masting

[ mas-ting, mah-sting ]
/ ˈmæs tɪŋ, ˈmɑ stɪŋ /

noun Nautical.

the masts of a ship, taken as a whole.
the technique, act, or process of placing masts in sailing ships.

Origin of masting

First recorded in 1620–30; mast1 + -ing1

Definition for masting (2 of 2)

mast

1
[ mast, mahst ]
/ mæst, mɑst /

noun

Nautical.
  1. a spar or structure rising above the hull and upper portions of a ship or boat to hold sails, spars, rigging, booms, signals, etc., at some point on the fore-and-aft line, as a foremast or mainmast.
  2. any of a number of individual spars composing such a structure, as a topmast supported on trestletrees at the head of a lower mast.
  3. any of various portions of a single spar that are beside particular sails, as a top-gallant mast and royal mast formed as a single spar.
Also called pillar. the upright support of a jib crane.
any upright pole, as a support for an aerial, a post in certain cranes, etc.

verb (used with object)

to provide with a mast or masts.

Origin of mast

1
before 900; Middle English; Old English mæst; cognate with German Mast; akin to Latin mālus pole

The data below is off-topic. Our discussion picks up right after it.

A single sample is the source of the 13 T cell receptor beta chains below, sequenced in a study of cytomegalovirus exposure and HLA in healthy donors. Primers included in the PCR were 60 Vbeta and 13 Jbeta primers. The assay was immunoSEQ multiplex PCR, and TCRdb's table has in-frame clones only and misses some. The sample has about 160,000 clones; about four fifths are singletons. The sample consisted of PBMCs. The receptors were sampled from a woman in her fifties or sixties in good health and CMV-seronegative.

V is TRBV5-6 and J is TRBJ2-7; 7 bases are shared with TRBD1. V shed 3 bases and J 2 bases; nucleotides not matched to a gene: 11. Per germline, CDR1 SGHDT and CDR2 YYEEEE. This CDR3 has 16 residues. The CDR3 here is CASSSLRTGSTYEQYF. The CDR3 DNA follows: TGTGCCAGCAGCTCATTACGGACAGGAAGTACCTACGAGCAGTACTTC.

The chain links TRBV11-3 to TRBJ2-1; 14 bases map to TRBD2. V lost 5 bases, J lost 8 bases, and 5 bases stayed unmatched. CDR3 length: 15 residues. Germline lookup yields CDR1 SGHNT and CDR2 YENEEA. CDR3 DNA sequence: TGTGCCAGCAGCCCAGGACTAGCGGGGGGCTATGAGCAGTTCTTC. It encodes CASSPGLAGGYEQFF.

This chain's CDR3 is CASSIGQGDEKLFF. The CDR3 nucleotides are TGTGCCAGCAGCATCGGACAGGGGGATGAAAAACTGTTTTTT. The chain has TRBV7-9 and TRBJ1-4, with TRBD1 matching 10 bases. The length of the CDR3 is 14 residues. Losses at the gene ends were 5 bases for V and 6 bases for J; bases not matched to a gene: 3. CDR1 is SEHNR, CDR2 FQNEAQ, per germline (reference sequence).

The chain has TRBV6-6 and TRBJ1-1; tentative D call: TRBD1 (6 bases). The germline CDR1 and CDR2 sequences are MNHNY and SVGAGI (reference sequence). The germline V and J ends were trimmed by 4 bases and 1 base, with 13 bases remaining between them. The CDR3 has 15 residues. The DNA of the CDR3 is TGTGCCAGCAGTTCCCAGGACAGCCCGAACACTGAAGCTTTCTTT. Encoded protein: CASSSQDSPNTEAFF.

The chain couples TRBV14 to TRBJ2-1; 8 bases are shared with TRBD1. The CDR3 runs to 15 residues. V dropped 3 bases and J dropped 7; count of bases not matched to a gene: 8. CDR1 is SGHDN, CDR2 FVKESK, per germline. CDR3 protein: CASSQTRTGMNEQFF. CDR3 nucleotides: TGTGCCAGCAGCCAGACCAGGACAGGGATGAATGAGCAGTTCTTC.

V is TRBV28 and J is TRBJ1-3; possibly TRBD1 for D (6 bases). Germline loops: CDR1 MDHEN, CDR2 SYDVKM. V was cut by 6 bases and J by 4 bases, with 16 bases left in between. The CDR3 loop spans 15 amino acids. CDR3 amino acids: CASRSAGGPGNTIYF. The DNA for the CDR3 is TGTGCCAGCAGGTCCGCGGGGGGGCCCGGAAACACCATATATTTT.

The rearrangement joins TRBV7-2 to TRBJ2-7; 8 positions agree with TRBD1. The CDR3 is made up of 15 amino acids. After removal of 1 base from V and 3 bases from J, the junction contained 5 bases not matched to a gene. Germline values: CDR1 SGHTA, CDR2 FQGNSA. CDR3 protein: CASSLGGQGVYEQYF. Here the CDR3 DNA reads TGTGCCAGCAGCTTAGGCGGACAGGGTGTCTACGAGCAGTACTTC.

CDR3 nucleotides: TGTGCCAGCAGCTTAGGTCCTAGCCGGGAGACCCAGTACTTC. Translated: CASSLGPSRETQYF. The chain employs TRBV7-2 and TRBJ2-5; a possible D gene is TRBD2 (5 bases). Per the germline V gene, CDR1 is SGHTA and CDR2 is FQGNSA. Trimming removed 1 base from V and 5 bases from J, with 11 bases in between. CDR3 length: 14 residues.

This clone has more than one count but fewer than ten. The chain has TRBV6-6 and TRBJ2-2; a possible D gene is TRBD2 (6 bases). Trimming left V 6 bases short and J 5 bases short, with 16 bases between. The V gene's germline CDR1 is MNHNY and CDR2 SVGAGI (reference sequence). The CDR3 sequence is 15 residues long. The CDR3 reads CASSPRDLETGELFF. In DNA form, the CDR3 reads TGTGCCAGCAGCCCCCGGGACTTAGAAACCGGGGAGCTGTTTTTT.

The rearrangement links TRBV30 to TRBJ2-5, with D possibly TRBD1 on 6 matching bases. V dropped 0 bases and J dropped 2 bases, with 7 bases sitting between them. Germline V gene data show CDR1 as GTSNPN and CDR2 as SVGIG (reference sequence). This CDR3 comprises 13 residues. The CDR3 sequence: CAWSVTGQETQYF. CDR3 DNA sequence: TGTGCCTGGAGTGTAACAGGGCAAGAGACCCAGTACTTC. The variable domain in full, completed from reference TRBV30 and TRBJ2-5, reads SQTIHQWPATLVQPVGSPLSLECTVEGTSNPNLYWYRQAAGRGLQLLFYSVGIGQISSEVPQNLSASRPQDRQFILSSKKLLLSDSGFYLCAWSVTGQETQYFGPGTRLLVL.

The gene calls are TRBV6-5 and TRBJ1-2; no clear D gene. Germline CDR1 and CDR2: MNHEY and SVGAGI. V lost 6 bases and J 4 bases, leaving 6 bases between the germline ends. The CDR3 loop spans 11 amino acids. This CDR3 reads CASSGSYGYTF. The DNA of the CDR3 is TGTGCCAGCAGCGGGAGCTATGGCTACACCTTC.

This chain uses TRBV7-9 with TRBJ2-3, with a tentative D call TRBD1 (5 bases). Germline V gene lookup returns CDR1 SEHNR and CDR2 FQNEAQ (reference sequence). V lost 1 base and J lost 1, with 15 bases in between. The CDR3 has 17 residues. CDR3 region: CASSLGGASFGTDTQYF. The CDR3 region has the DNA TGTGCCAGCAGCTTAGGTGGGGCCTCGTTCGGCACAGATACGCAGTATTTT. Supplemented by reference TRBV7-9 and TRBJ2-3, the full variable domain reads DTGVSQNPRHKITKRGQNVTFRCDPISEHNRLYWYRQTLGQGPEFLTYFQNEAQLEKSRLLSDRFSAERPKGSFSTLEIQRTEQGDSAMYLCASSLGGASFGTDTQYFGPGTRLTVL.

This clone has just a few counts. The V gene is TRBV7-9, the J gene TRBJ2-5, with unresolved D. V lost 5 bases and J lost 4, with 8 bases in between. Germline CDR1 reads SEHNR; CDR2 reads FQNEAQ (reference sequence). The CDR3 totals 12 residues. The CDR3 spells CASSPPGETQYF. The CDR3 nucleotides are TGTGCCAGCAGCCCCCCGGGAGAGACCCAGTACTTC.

Related forms

mast·less, adjectivemast·like, adjectiveun·der·mast·ed, adjective
Dictionary.com Unabridged Based on the Random House Unabridged Dictionary, © Random House, Inc. 2019

Examples from the Web for masting

British Dictionary definitions for masting (1 of 2)

mast

1
/ (mɑːst) /

noun

nautical any vertical spar for supporting sails, rigging, flags, etc, above the deck of a vessel or any components of such a composite spar
any sturdy upright pole used as a support
Also called: captain's mast nautical a hearing conducted by the captain of a vessel into minor offences of the crew
before the mast nautical as an apprentice seaman

verb

(tr) nautical to equip with a mast or masts

Derived Forms

mastless, adjectivemastlike, adjective

Word Origin for mast

Old English mæst; related to Middle Dutch mast and Latin mālus pole

British Dictionary definitions for masting (2 of 2)

mast

2
/ (mɑːst) /

noun

the fruit of forest trees, such as beech, oak, etc, used as food for pigs

Word Origin for mast

Old English mæst; related to Old High German mast food, and perhaps to meat
Collins English Dictionary - Complete & Unabridged 2012 Digital Edition © William Collins Sons & Co. Ltd. 1979, 1986 © HarperCollins Publishers 1998, 2000, 2003, 2005, 2006, 2007, 2009, 2012

Idioms and Phrases with masting

mast


see at half-mast.

The American Heritage® Idioms Dictionary Copyright © 2002, 2001, 1995 by Houghton Mifflin Harcourt Publishing Company. Published by Houghton Mifflin Harcourt Publishing Company.